Boris Johnson has today been spotted wearing exercise gear just days after he reportedly blamed his need for intensive care during his touch-and-go battle with coronavirus on his weight.
The Prime Minister is seen in pictures wearing a blue top, navy blue Bermuda shorts and a fitness watch as he returns to Downing Street after his morning exercise
It comes after the Conservative leader, 55, was last month rushed to intensive care after contacting Covid-19.
Boris Johnson has today been spotted wearing exercise gear just days after he reportedly blamed his weight for his intensive care battle with coronavirus
The Prime Minister is seen wearing a blue top, navy blue Bermuda shorts and a fitness watch as he was seen returning to Downing Street after his morning exercise
Mr Johnson was taken to St Thomas’ Hospital in London in April, 10 days after testing positive for coronavirus, and was moved into intensive care to following day.
He left hospital after a week of care, before later thanking NHS staff who he said ‘saved my life, no question’.
But reports this week suggest the Prime Minister had now pointed the finger of blame for his touch-and-go battle with coronavirus on being overweight.
According to The Times, Mr Johnson told some of his colleagues ‘it’s all right for you thinnies’ as he discussed the danger being overweight presents for Covid patients.
His own weight was 17-and-a-half stone before he went into hospital, putting his BMI at 36 when his 5ft9in height is taken into account and placing him over the BMI of 30 that means a person is obese.
Boris Johnson was taken to St Thomas’ Hospital in London in April, 10 days after testing positive for coronavirus. Pictured: Mr Johnson gave an address to the nation while ill with Covid-19
Research shows being obese doubles the risk of needing hospital treatment for coronavirus.
This, sparked with his own personal battle, has is reported to have made the Prime Minister determined to use the coronavirus pandemic to get people to be healthier and is said to be ‘obsessed’ with getting people to cycle to work.
His swing toward interventionism follows a long-standing opposition to ‘nanny state’ measures and scepticism about the sugar tax, which he pledged to review, among other ‘sin taxes’.
It put him at odds with Health Secretary Matt Hancock, who firmly believes that the sugar tax – brought in back in April 2018 – has been a ‘total triumph’.
A major study in Glasgow last week found obesity may double the risk of needing hospitalisation for COVID-19.
And Oxford University research has found those who are morbidly obese are three times as likely to die of coronavirus.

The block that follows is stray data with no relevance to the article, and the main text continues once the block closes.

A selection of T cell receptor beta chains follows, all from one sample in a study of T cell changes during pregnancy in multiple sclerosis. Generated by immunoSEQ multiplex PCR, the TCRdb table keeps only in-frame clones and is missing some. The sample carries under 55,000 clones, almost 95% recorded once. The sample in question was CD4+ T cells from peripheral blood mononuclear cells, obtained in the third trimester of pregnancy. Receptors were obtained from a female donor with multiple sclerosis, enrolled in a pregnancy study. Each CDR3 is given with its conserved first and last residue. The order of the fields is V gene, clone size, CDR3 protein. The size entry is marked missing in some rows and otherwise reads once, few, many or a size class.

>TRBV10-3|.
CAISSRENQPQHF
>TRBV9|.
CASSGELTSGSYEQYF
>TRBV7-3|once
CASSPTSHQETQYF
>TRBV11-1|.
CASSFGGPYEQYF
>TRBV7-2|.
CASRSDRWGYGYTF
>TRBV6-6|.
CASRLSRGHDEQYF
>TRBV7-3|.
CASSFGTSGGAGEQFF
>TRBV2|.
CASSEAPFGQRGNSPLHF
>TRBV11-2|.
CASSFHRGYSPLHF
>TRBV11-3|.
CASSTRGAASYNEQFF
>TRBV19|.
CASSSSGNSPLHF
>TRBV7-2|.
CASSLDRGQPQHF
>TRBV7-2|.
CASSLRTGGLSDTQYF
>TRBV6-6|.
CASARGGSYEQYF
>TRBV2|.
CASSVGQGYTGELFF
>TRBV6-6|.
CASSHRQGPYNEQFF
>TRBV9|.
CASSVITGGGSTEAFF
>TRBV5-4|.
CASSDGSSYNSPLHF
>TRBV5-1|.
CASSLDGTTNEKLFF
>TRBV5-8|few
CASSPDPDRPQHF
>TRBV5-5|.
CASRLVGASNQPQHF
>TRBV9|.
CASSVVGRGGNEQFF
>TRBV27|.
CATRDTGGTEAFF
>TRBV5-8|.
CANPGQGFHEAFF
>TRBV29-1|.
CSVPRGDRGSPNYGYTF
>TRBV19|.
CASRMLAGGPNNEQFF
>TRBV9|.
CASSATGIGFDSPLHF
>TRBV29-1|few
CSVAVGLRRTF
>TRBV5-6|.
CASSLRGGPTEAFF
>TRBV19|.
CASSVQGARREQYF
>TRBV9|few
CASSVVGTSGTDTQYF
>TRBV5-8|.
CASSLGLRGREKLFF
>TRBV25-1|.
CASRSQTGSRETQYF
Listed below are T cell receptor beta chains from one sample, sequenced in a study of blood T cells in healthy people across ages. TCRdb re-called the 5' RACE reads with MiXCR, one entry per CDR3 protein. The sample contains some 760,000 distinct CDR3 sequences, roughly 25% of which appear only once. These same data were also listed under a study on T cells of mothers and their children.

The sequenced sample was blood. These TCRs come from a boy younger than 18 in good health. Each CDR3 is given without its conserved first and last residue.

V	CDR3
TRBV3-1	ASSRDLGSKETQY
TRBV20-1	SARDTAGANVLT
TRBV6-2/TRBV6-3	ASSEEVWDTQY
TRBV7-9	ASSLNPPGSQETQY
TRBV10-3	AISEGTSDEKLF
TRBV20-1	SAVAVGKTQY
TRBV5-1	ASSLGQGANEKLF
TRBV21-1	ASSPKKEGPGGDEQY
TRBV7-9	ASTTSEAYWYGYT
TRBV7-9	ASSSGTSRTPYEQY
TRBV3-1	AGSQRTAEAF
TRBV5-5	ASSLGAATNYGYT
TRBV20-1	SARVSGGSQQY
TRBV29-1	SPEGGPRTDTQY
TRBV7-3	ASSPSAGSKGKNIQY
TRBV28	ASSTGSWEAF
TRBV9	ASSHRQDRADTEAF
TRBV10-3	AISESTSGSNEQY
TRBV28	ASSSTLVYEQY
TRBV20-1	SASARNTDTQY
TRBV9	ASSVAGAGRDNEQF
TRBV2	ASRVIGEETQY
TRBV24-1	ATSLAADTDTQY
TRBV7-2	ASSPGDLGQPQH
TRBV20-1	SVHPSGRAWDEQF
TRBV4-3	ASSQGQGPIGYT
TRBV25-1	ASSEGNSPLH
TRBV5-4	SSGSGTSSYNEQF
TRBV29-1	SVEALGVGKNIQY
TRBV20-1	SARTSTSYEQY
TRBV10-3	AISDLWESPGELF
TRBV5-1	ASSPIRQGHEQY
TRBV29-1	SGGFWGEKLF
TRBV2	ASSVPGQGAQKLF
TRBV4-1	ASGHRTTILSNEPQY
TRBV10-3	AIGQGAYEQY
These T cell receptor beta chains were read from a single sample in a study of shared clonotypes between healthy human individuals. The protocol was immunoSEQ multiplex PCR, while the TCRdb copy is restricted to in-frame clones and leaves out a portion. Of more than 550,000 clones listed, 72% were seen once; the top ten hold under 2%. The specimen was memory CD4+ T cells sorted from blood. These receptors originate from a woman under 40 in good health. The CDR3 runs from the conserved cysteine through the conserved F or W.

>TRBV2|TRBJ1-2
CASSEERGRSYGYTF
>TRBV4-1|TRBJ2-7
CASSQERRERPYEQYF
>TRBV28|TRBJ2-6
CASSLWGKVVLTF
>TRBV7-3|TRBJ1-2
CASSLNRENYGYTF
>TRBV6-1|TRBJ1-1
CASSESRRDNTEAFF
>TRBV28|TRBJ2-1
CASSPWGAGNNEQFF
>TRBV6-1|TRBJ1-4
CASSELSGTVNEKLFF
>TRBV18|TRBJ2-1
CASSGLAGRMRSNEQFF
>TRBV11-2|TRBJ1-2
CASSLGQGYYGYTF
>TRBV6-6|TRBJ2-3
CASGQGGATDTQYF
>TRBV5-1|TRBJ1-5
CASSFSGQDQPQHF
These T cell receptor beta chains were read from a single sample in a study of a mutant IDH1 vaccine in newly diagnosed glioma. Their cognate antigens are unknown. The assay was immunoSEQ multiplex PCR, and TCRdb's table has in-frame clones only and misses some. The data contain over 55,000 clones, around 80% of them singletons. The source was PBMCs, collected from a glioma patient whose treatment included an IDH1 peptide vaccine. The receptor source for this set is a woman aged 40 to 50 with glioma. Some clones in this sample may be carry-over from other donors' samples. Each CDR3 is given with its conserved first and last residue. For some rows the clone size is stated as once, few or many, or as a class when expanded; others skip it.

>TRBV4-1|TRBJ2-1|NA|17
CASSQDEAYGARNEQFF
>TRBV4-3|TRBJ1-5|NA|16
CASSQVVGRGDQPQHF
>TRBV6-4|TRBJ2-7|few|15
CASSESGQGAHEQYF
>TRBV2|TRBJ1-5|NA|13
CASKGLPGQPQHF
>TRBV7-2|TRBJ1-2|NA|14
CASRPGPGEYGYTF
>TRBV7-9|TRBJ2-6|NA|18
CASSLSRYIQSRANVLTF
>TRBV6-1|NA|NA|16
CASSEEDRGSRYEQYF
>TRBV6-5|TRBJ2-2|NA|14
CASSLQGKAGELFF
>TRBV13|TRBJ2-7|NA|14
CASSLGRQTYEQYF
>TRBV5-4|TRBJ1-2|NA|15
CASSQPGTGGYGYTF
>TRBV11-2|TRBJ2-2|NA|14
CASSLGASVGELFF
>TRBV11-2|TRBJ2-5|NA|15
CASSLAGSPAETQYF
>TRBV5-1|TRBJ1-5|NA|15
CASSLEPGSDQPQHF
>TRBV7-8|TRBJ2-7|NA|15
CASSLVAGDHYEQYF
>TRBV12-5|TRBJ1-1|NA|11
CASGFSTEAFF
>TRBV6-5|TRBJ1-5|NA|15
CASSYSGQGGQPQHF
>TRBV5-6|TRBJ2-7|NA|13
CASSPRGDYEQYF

The news came after official figures revealed one-in-four UK coronavirus fatalities had diabetes – a condition often linked to obesity.
For the first time, NHS England published a breakdown of deaths by pre-existing conditions. Only five per cent of victims didn’t have an underlying issue.
Of the 22,332 patients who died since March 31, when pre-existing conditions began to be reported, some 5,873 (26 per cent) of patients had diabetes.
The condition – affecting around four million Britons – makes people more susceptible to developing infections.
High blood sugar levels can weaken the patient’s immune system defence, making it slower to respond to viruses such as coronavirus.
It’s also closely connected with obesity, which has been recognised as potential risk factors for suffering severe COVID-19 complications.
A major study in Glasgow last week found obesity may double the risk of needing hospitalisation for COVID-19
Doctors said diabetics would have better COVID-19 outcomes if they managed their condition properly.
The Government’s official death tally shows that 33,614 people have died of COVID-19 in the UK, including 24,100 in hospitals in England.
Diabetes is a common condition affecting an estimated one in 16 people in the UK. That includes both diagnosed and undiagnosed people.
Dr Hajira Dambha-Miller, a GP and specialist in diabetes, said she was not surprised by the data.
She told MailOnline: ‘People with diabetes are more susceptible to infections, even if we are not in the middle of a pandemic.
‘Diabetes leads to greater susceptibility to infection because there is more sugar for bugs to grow on and chronic inflammation means the immune system is slower to clear it.’
Dr Dambha-Miller said when someone has diabetes, their blood becomes ‘like treacle’ as a result of high sugar levels.
‘Physically, it’s harder for the immune system to get to the virus,’ she said. ‘The virus bugs do a lot of damage before the immune system even realises it’s there.
‘When the body does kick in, it won’t work as it should do. The immune cells are damaged because they’ve been saturated in sugar for years and don’t work the way they should.’
Meanwhile as the Government promised to ease the UK lockdown, the Prime Minister is also said to be keen on focusing on moving into a recovery phase for the UK and delivering manifesto promises.
He highlighted pledges such as introducing 20,000 more police officers and building 40 hospitals.
‘He was optimistic and focused on the future, on getting back to the levelling up agenda,’ a source told The Times.